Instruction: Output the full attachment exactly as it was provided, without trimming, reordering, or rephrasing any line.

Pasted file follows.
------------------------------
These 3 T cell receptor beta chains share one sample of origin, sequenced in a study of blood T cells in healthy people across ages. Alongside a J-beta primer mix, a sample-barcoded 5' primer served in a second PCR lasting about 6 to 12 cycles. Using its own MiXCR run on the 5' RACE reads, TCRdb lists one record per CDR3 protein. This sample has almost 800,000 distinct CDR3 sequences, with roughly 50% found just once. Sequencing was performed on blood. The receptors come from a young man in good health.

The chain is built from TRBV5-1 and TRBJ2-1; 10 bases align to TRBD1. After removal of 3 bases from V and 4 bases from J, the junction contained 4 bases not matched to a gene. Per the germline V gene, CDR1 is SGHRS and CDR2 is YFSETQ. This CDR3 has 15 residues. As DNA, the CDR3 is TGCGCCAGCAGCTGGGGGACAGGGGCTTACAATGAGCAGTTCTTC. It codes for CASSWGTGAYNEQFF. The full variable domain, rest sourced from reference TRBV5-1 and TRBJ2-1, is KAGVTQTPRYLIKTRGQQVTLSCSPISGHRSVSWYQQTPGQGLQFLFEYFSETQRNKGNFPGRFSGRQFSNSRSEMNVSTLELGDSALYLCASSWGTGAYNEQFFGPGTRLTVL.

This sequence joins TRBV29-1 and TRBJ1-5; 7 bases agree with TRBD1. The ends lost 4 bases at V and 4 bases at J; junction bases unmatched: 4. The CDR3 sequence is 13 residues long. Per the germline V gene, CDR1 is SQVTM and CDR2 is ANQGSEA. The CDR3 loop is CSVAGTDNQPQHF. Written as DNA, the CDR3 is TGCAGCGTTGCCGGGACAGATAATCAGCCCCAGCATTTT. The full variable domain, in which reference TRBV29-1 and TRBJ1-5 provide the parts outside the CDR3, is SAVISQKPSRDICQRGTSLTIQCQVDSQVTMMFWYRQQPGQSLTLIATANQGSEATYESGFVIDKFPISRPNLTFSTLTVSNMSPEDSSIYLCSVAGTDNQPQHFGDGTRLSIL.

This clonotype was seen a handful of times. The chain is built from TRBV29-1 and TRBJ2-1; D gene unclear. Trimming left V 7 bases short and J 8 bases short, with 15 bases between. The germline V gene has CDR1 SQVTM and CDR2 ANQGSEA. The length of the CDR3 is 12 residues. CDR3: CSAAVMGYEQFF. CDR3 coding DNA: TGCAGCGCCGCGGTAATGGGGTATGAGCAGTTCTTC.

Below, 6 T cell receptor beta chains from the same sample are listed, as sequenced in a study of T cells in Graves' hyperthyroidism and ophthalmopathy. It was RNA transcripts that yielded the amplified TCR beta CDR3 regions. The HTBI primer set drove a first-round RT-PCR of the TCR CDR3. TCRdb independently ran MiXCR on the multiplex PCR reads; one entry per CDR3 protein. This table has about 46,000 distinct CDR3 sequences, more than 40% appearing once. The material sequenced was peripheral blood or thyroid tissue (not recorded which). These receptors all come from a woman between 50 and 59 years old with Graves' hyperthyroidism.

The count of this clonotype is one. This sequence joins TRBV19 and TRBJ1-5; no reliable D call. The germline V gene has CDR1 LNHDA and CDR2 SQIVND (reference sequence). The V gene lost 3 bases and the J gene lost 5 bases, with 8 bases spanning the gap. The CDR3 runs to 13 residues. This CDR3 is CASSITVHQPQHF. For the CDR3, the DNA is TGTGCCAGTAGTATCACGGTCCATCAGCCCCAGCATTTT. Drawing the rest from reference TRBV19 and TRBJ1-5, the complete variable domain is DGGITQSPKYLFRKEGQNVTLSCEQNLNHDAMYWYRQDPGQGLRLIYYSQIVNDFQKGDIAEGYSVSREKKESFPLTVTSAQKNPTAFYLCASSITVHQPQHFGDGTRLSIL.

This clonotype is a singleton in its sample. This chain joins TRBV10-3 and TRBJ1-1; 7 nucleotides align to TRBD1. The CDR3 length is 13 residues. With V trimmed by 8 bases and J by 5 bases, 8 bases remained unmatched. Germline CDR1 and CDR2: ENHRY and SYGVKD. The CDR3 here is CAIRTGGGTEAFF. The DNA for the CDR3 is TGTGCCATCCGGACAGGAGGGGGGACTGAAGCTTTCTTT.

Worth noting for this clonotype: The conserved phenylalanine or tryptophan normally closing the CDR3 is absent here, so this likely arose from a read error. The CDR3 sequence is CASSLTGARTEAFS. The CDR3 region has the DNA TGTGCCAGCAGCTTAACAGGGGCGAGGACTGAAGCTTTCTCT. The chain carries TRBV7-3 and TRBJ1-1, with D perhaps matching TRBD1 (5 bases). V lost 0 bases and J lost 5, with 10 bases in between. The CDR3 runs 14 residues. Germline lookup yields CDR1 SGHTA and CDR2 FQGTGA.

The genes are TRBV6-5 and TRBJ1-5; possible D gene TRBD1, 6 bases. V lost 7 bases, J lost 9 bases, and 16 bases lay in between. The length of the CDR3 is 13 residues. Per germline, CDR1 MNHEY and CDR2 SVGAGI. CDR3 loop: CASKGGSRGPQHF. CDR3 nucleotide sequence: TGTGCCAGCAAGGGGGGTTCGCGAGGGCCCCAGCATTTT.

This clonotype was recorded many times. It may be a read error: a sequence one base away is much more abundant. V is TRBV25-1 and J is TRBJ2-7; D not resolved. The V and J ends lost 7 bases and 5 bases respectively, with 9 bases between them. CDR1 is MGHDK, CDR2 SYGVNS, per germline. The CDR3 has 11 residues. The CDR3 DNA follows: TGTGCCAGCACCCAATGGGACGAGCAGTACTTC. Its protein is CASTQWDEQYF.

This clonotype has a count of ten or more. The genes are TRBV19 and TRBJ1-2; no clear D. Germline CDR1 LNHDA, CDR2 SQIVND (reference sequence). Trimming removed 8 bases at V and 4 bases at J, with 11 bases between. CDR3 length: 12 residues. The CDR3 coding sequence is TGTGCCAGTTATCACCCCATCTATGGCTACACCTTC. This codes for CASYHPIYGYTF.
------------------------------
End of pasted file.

These 3 T cell receptor beta chains share one sample of origin, sequenced in a study of blood T cells in healthy people across ages. Alongside a J-beta primer mix, a sample-barcoded 5' primer served in a second PCR lasting about 6 to 12 cycles. Using its own MiXCR run on the 5' RACE reads, TCRdb lists one record per CDR3 protein. This sample has almost 800,000 distinct CDR3 sequences, with roughly 50% found just once. Sequencing was performed on blood. The receptors come from a young man in good health.

The chain is built from TRBV5-1 and TRBJ2-1; 10 bases align to TRBD1. After removal of 3 bases from V and 4 bases from J, the junction contained 4 bases not matched to a gene. Per the germline V gene, CDR1 is SGHRS and CDR2 is YFSETQ. This CDR3 has 15 residues. As DNA, the CDR3 is TGCGCCAGCAGCTGGGGGACAGGGGCTTACAATGAGCAGTTCTTC. It codes for CASSWGTGAYNEQFF. The full variable domain, rest sourced from reference TRBV5-1 and TRBJ2-1, is KAGVTQTPRYLIKTRGQQVTLSCSPISGHRSVSWYQQTPGQGLQFLFEYFSETQRNKGNFPGRFSGRQFSNSRSEMNVSTLELGDSALYLCASSWGTGAYNEQFFGPGTRLTVL.

This sequence joins TRBV29-1 and TRBJ1-5; 7 bases agree with TRBD1. The ends lost 4 bases at V and 4 bases at J; junction bases unmatched: 4. The CDR3 sequence is 13 residues long. Per the germline V gene, CDR1 is SQVTM and CDR2 is ANQGSEA. The CDR3 loop is CSVAGTDNQPQHF. Written as DNA, the CDR3 is TGCAGCGTTGCCGGGACAGATAATCAGCCCCAGCATTTT. The full variable domain, in which reference TRBV29-1 and TRBJ1-5 provide the parts outside the CDR3, is SAVISQKPSRDICQRGTSLTIQCQVDSQVTMMFWYRQQPGQSLTLIATANQGSEATYESGFVIDKFPISRPNLTFSTLTVSNMSPEDSSIYLCSVAGTDNQPQHFGDGTRLSIL.

This clonotype was seen a handful of times. The chain is built from TRBV29-1 and TRBJ2-1; D gene unclear. Trimming left V 7 bases short and J 8 bases short, with 15 bases between. The germline V gene has CDR1 SQVTM and CDR2 ANQGSEA. The length of the CDR3 is 12 residues. CDR3: CSAAVMGYEQFF. CDR3 coding DNA: TGCAGCGCCGCGGTAATGGGGTATGAGCAGTTCTTC.

Below, 6 T cell receptor beta chains from the same sample are listed, as sequenced in a study of T cells in Graves' hyperthyroidism and ophthalmopathy. It was RNA transcripts that yielded the amplified TCR beta CDR3 regions. The HTBI primer set drove a first-round RT-PCR of the TCR CDR3. TCRdb independently ran MiXCR on the multiplex PCR reads; one entry per CDR3 protein. This table has about 46,000 distinct CDR3 sequences, more than 40% appearing once. The material sequenced was peripheral blood or thyroid tissue (not recorded which). These receptors all come from a woman between 50 and 59 years old with Graves' hyperthyroidism.

The count of this clonotype is one. This sequence joins TRBV19 and TRBJ1-5; no reliable D call. The germline V gene has CDR1 LNHDA and CDR2 SQIVND (reference sequence). The V gene lost 3 bases and the J gene lost 5 bases, with 8 bases spanning the gap. The CDR3 runs to 13 residues. This CDR3 is CASSITVHQPQHF. For the CDR3, the DNA is TGTGCCAGTAGTATCACGGTCCATCAGCCCCAGCATTTT. Drawing the rest from reference TRBV19 and TRBJ1-5, the complete variable domain is DGGITQSPKYLFRKEGQNVTLSCEQNLNHDAMYWYRQDPGQGLRLIYYSQIVNDFQKGDIAEGYSVSREKKESFPLTVTSAQKNPTAFYLCASSITVHQPQHFGDGTRLSIL.

This clonotype is a singleton in its sample. This chain joins TRBV10-3 and TRBJ1-1; 7 nucleotides align to TRBD1. The CDR3 length is 13 residues. With V trimmed by 8 bases and J by 5 bases, 8 bases remained unmatched. Germline CDR1 and CDR2: ENHRY and SYGVKD. The CDR3 here is CAIRTGGGTEAFF. The DNA for the CDR3 is TGTGCCATCCGGACAGGAGGGGGGACTGAAGCTTTCTTT.

Worth noting for this clonotype: The conserved phenylalanine or tryptophan normally closing the CDR3 is absent here, so this likely arose from a read error. The CDR3 sequence is CASSLTGARTEAFS. The CDR3 region has the DNA TGTGCCAGCAGCTTAACAGGGGCGAGGACTGAAGCTTTCTCT. The chain carries TRBV7-3 and TRBJ1-1, with D perhaps matching TRBD1 (5 bases). V lost 0 bases and J lost 5, with 10 bases in between. The CDR3 runs 14 residues. Germline lookup yields CDR1 SGHTA and CDR2 FQGTGA.

The genes are TRBV6-5 and TRBJ1-5; possible D gene TRBD1, 6 bases. V lost 7 bases, J lost 9 bases, and 16 bases lay in between. The length of the CDR3 is 13 residues. Per germline, CDR1 MNHEY and CDR2 SVGAGI. CDR3 loop: CASKGGSRGPQHF. CDR3 nucleotide sequence: TGTGCCAGCAAGGGGGGTTCGCGAGGGCCCCAGCATTTT.

This clonotype was recorded many times. It may be a read error: a sequence one base away is much more abundant. V is TRBV25-1 and J is TRBJ2-7; D not resolved. The V and J ends lost 7 bases and 5 bases respectively, with 9 bases between them. CDR1 is MGHDK, CDR2 SYGVNS, per germline. The CDR3 has 11 residues. The CDR3 DNA follows: TGTGCCAGCACCCAATGGGACGAGCAGTACTTC. Its protein is CASTQWDEQYF.

This clonotype has a count of ten or more. The genes are TRBV19 and TRBJ1-2; no clear D. Germline CDR1 LNHDA, CDR2 SQIVND (reference sequence). Trimming removed 8 bases at V and 4 bases at J, with 11 bases between. CDR3 length: 12 residues. The CDR3 coding sequence is TGTGCCAGTTATCACCCCATCTATGGCTACACCTTC. This codes for CASYHPIYGYTF.